Travails of the temp worker

Réal and I agreed to temp for Ken in the "back office" at his 1-800-DRYCLEAN business while he flew to Seattle to see his new grandson.

We reported for our job training on Wednesday evening, having exacted dinner as the price of our compliance. After a fine dinner accompanied by abundant champagne, we settled in for our lesson. Ken demonstrated how to run the necessary computer program and how to put identifying tags on each item. He showed us where the user manual was (as if we'd actually RTFM!) and printed off a cheatsheet. Piece of cake, right? Right!

Friday night we reported for duty. After some difficulty gaining access to the office (Ken's house) — it helps if you use the right key — we turned everything on and set to work.

tag the bag
Put the first tag on the customer's bag

Ken's whole system depends on putting a numbered tag onto each item, cross-referenced to the customer, identified by scanning a barcode on their green pick-up bag. The bag itself gets the first numbered tag, which is the key to matching up all the customer's items after they have been cleaned or laundered.

use two staples
Use TWO staples, not one

We were given very specific instructions: "Use TWO staples to attach the tag." Not one, not three, TWO. Every day has its color, and Friday's tags are lavender.

The first order got completely screwed up, naturally. After entering the first item — dry clean » shirt/blouse » maternity blouse » white » solid » polyester — I prematurely clicked "Finish" instead of "Next Item," resulting in the computer spitting out an incomplete invoice for this customer. There were more items that should have been entered, plus I had forgotten to enter the bag as an item.

We had forgotten the instructions for how to correct mistakes, and that wasn't in the cheatsheet! "We can figure this out, can't we?" We decided to just start over, putting aside the invoice that would have to be voided.

getting a little silly
Maybe it's a sari

Don't you just hate software that thinks it knows more than you do? It insisted on using its idea of what the numbers should be, not what they actually were. Before long, everything was all out of synch, and we were forced to call Ken for tech support. Apart from being necessary to avoid completely screwing up his business, it made him feel helpful.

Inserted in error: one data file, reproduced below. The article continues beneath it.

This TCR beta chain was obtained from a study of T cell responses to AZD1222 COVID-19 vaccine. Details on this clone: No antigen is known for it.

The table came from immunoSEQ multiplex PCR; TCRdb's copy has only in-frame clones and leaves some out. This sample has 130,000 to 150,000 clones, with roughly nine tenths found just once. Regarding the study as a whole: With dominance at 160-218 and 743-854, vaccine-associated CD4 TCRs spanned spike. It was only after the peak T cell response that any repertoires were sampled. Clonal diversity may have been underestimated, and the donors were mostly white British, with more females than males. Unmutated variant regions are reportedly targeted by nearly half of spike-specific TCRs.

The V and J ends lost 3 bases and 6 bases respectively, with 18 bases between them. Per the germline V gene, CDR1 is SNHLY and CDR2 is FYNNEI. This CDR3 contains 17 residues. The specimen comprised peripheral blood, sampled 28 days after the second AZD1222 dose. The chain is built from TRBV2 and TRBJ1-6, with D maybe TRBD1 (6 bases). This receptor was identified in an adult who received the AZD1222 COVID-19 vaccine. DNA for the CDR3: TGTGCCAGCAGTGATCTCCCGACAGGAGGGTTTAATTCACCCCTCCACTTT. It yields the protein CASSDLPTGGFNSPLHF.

Then we encountered what we decided must be a tablecloth. Oh, no! The computer wants to know if it is "small," "medium," or "large"! How are we supposed to know? That wasn't in the cheatsheet either. Discovering that the tablecloth was big enough to use as a sari, we decided on "large."

Shirts, pants, shorts — these things we could cope with. There were buttons on the screen to code those. But what about this floor length, solid black, velour-like garment of polyester and spandex with faux leopard fur collar and cuffs? The cheatsheet provided no guidance on how to identify exotic garments. Another call for tech support.

The software isn't particularly well-designed, but that turned out to be the least of our problems. More nettlesome were issues like deciding what color things were or even what to call them. There were buttons for "green" and "light green" but none for "really dark green looks almost black." There were buttons for "sweater," "vest," and "turtleneck" but not for a sweater-vest with a mock turtleneck. And, chauvinistic as it may sound, some women's garments simply defy categorization.

by jove we've got it
By Jove, I think we've got it!

Eventually we worked out a process and by the time we got to the last bag we had finally discovered many of the heretofore secrets of the software, such as where it kept hidden the complete list of brands (you knew there had to be more than six!) and where to find rich descriptors for patterns, like "jungle" or "cartoon." We were no longer temps, we were professionals!

The secret to our success — or failure, as the case may be

A key breakthrough was realizing that we had not faithfully replicated the conditions of our training. Fetching a bottle of bubbly from the refrigerator turned out to be just the right thing to do. With a glass in hand, everything went smoother!